Blake was not short of material for his book, “Ireland: politically oppressed, underdeveloped in the far west and southwest, disrupted and distressed by famines, clearances, uprisings, and the depredations of the rural secret societies, devoutly Catholic in its majority population, and full of romantic scenery and prehistoric, not to say feudal, ruins, 19th C Ireland was an impressive candidate for Gothic treatment. The country was in fact sometimes seen as a sort of living Gothic, or agonised Gothic romance that had turned real” (Moynahan, 111). With this in mind, Blake’s Haunted Ireland is clearly a much needed and rich repository of visual images to correspond with the wealth of historical and literary ghost stories which live in the Irish landscape. A curious power of the Irish gothic has been its staying power, as evidenced in this recent and popular collection which panders to the supernaturally inclined and those interested in architecture alike.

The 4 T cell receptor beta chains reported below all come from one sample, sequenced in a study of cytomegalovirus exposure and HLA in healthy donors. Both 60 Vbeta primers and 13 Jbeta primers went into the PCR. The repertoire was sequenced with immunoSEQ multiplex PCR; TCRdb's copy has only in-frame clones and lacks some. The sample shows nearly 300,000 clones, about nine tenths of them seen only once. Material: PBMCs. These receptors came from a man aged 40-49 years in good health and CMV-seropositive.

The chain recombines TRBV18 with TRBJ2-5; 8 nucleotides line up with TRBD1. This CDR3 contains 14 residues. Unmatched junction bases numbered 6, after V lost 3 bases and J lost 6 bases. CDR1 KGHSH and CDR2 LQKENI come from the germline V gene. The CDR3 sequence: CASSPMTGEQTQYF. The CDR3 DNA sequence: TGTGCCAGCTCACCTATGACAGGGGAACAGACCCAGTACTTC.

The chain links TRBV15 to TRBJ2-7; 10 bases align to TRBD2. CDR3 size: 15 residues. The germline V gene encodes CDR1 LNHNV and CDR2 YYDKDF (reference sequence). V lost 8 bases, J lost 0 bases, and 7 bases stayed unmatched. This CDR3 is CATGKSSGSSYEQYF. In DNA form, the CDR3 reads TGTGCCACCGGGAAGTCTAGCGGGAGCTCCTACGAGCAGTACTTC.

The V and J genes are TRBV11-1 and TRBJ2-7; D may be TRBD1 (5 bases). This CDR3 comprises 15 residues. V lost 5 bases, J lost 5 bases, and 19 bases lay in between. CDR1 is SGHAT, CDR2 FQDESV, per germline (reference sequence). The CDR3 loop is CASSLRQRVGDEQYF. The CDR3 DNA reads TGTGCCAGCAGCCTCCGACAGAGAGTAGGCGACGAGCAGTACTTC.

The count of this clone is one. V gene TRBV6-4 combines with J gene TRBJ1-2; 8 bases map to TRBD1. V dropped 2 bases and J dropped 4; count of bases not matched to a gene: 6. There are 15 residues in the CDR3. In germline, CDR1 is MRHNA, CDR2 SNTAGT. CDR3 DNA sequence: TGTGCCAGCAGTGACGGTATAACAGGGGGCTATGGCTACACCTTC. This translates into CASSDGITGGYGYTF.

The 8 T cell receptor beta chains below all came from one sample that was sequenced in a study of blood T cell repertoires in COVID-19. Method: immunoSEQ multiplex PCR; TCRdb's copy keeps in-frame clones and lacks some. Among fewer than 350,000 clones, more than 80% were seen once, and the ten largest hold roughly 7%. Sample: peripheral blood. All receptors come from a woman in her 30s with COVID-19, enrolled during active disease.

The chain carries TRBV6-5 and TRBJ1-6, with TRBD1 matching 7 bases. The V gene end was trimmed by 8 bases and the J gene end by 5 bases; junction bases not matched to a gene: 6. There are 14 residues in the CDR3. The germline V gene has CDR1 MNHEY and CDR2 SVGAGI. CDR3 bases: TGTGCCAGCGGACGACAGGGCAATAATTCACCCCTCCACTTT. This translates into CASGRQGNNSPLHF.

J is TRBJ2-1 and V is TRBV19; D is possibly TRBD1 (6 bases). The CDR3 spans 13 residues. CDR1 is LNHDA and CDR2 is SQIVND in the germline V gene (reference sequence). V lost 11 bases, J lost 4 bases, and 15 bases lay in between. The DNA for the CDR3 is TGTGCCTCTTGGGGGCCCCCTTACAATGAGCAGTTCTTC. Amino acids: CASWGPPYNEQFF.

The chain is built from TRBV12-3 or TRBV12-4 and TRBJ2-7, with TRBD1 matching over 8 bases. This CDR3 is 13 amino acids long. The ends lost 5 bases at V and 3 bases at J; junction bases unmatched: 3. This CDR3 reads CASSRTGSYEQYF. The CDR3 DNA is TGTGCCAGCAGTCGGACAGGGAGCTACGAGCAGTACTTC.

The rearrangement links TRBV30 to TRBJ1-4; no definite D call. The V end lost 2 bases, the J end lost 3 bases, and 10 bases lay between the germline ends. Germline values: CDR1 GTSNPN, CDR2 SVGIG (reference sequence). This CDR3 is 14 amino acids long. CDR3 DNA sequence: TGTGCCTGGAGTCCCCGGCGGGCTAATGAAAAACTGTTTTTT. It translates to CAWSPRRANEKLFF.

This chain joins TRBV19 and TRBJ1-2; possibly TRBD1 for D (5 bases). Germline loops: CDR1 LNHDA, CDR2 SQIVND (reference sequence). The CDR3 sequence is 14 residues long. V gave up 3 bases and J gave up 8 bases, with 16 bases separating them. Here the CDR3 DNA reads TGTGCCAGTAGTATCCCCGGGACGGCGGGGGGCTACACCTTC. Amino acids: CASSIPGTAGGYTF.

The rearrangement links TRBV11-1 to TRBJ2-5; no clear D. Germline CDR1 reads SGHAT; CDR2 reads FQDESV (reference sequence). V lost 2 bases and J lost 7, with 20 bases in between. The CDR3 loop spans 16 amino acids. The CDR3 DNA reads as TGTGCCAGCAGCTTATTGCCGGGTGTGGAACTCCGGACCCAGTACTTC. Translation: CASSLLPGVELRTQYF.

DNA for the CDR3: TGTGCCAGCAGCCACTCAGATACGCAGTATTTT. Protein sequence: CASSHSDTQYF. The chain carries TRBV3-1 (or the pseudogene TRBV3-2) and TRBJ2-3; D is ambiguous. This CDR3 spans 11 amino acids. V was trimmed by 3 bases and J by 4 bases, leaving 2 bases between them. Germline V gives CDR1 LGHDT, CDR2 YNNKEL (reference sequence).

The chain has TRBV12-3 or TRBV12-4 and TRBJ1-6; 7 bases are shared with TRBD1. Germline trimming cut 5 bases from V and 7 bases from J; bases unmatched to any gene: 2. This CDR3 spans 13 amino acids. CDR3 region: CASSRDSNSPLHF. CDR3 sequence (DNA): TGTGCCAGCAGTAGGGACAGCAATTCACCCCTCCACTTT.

Blake’s website provides more for this interested: here

Works Cited:

– All photographs courtesy of Tarquin Blake.

– Barry, Aoife. “Many Irish ‘ghost Stories’ Are Untrue… except These Ones.”The Journal.ie. N.p., 27 Oct. 2014. Web. 17 Mar. 2015. <http://www.thejournal.ie/tarquin-blake-haunted-ireland-2-1738973-Oct2014/>.

– Blake, Tarquin. Haunted Ireland. Cork: Collins, 2014. Print.

– Burke, Edmund. A Philosophical Enquiry into the Sublime and Beautiful. London: Routledge Classics, 2008. Print.

– De La Mare, Walter. “The Listeners.” Poetry Foundation. Poetry Foundation, Web. 17 Mar. 2015. <http://www.poetryfoundation.org/poem/177007>.

– Moynahan, Julian. Anglo-Irish: The Literary Imagination in a Hyphenated Culture. Princeton, NJ: Princeton UP, 1995. Print.

– Spooner, Catherine, and Emma McEvoy. The Routledge Companion to Gothic. London: Routledge, 2007. Print.